Massachusetts child abuse specialists say that cases of “shaken baby syndrome” which can cause devastating brain injury to infants have at least doubled in the last few months. They attribute the increase in frequency to economic stress on families in this challenging economy. Shaken baby syndrome is preventable. Near the end of this article, you will find a link to information about prevention. I bring this to your attention because shaken baby syndrome occurs right here in Traverse City and its environs as well.
In fact, one of the most tragic cases that I’ve ever worked on was a shaken baby case. This was early in my career when I did court-appointed work in neglect and abuse cases. In that case, the father was sentenced to prison for 10 years. The mother terminated her parental rights and the child, a special needs child who would always need extensive supervision and care, was adopted by foster parents.
According to the Boston Globe, child protection teams at Children's Hospital in Boston and Mass General have investigated more than twice as many shaken baby syndrome in the last three months compared with the same period last year.
Research shows that economic stress is linked to increased child abuse, according to the Globe. Child protection workers say issues like layoffs and other stressors, such as utilities being turned off because of nonpayment are often linked to shaken baby cases.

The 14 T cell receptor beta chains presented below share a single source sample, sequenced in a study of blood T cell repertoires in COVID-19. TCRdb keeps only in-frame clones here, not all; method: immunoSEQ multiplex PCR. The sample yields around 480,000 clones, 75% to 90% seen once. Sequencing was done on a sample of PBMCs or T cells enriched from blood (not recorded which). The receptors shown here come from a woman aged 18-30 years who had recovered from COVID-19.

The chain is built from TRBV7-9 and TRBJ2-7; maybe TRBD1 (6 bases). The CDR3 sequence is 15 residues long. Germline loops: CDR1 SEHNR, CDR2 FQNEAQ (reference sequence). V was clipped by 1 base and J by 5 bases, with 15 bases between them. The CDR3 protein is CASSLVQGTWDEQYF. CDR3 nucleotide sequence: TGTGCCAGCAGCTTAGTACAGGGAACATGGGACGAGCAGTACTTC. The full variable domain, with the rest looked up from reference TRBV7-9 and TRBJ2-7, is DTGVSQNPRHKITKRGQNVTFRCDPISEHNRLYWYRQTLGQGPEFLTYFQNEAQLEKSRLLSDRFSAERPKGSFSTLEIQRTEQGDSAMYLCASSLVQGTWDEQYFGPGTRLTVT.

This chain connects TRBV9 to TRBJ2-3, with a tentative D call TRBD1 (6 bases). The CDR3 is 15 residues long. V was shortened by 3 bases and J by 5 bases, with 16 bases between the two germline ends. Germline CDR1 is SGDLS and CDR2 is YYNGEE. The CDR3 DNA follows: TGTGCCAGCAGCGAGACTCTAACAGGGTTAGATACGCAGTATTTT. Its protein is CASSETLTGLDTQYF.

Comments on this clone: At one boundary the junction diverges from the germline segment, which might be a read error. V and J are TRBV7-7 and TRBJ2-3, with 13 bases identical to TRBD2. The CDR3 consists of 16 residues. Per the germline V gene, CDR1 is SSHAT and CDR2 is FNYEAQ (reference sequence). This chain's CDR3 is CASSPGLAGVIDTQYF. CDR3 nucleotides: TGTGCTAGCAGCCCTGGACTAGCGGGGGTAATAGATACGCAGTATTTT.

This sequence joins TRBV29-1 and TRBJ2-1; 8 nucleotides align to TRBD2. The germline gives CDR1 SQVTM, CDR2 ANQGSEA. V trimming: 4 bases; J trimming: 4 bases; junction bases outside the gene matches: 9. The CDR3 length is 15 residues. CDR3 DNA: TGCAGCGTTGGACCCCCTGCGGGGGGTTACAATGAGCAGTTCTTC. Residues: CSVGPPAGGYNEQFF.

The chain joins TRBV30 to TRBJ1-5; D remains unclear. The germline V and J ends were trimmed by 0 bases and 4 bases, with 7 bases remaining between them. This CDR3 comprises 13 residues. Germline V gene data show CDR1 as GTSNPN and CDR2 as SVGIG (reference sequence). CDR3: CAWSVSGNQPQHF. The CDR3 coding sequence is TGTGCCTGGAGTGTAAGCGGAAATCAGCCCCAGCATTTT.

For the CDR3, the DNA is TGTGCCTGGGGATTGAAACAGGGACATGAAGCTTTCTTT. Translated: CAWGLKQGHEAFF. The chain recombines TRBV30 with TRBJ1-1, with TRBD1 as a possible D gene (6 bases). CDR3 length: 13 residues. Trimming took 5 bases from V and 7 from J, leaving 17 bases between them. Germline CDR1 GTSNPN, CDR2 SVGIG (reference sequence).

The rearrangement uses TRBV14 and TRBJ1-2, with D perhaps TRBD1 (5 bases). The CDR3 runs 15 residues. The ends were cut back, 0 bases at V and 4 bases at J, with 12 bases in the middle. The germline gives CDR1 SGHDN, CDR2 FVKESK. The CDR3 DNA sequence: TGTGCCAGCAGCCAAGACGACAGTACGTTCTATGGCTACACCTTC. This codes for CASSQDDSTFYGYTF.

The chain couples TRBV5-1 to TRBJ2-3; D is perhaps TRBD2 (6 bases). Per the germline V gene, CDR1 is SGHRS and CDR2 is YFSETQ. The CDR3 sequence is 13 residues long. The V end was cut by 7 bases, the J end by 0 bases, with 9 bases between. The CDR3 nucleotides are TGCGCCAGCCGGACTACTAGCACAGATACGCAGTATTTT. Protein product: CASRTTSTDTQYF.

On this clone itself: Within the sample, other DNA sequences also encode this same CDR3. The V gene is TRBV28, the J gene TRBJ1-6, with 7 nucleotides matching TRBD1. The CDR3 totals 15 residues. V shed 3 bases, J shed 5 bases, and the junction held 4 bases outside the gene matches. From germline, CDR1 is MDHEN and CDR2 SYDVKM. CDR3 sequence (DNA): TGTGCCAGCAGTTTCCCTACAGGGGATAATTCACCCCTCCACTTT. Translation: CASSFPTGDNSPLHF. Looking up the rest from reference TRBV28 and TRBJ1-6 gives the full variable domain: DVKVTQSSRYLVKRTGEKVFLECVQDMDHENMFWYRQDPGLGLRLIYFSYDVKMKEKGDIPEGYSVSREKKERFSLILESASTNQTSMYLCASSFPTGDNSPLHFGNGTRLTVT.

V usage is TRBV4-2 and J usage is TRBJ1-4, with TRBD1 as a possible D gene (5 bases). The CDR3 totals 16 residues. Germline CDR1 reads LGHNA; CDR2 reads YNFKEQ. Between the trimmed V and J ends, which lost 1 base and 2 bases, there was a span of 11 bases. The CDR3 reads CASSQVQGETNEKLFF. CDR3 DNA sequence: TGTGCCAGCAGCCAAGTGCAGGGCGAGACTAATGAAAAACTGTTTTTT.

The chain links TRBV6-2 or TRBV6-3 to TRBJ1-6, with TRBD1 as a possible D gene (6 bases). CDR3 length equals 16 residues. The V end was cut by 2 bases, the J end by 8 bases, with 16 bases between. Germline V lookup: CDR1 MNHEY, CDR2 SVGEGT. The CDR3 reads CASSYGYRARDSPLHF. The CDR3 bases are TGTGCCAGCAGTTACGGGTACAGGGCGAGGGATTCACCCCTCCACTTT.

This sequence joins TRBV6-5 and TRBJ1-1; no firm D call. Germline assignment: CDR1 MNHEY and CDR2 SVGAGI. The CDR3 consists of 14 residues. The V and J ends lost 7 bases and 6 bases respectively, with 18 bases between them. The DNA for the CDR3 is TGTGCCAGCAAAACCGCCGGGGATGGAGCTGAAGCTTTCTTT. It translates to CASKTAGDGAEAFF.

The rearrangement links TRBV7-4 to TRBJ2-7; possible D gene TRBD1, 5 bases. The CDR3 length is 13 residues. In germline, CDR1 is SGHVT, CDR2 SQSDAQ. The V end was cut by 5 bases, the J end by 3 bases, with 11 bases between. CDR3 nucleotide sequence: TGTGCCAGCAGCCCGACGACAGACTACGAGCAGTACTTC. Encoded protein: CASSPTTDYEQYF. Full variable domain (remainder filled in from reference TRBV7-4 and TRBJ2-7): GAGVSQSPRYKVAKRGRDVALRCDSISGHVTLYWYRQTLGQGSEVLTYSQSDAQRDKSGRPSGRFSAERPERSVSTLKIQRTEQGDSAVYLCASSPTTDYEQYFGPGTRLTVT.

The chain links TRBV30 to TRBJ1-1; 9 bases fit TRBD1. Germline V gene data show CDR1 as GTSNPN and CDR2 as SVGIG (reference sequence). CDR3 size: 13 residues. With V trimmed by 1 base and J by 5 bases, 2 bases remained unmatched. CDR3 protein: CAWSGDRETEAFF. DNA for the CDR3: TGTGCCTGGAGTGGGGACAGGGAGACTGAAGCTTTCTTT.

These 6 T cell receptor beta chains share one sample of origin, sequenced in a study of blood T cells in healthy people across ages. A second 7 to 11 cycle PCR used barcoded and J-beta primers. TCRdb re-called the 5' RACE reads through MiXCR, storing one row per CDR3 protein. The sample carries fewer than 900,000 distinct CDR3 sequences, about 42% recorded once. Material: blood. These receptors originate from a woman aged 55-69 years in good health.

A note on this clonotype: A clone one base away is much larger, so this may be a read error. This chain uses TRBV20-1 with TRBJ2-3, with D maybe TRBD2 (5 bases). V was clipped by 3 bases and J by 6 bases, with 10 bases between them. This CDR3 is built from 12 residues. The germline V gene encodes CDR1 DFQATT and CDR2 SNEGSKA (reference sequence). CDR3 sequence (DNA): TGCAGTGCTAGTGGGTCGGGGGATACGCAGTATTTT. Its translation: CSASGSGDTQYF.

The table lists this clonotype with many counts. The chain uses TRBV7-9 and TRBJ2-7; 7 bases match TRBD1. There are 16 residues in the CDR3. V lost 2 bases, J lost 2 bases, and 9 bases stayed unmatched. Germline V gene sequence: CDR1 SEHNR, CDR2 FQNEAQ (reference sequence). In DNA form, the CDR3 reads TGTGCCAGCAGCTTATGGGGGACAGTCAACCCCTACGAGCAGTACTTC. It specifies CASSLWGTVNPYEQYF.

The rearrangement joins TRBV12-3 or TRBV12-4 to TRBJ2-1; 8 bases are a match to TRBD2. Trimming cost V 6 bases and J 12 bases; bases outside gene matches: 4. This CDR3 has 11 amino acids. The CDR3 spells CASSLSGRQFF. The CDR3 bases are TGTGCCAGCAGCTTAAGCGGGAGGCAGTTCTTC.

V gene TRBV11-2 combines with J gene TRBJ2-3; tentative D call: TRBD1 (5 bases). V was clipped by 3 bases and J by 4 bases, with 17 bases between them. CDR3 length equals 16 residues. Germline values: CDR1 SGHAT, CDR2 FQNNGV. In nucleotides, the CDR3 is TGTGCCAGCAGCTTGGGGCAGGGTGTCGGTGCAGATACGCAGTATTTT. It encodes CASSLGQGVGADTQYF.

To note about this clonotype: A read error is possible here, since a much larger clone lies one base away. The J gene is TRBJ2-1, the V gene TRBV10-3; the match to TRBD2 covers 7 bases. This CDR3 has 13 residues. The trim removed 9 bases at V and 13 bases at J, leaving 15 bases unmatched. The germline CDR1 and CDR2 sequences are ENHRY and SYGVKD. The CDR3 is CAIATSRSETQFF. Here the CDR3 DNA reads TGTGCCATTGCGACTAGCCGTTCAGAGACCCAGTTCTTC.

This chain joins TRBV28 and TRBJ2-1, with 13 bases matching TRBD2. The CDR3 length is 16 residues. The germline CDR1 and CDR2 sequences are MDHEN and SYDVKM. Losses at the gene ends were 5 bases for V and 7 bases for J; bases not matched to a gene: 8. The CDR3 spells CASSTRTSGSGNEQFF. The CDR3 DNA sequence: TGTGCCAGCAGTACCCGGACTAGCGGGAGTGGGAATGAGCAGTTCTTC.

Shaken baby syndrome occurs when an adult violently shakes a baby. This often occurs is the adult is under stress and overwhelmed by a baby’s crying. A baby’s neck muscles are too weak to support the head. This can, if the baby is shaken, expose a baby’s fragile brain to potentially overwhelming injury. Research shows that about one in four victims die; severe neurological problems usually occur in the other victims.
Many factors can lead to shaken baby syndrome such as
- Economic stress
- Immaturity of parents and lack of support systems
- A feeling of helplessness, hopelessness or inadequacy by inexperienced parents
- The number of children in the family (and the various stressors this means)
- Social isolation of some parents
- Breakdown in family systems – increase in one-parent families and also in multiple relationships (new boyfriends, for example)
The watchful eyes and ears of friends, family and neighbors can help prevent shaken baby syndrome. Here are some other valuable resources:
Preventing shaken baby syndrome – tips from the Massachusetts Shaken Baby Syndrome Initiative
Reporting child abuse - information and resources
Shaking a baby shatters lives – an article on Updates in Michigan Family Law with links to resources
Read the Globe article Shaken baby cases on the increase here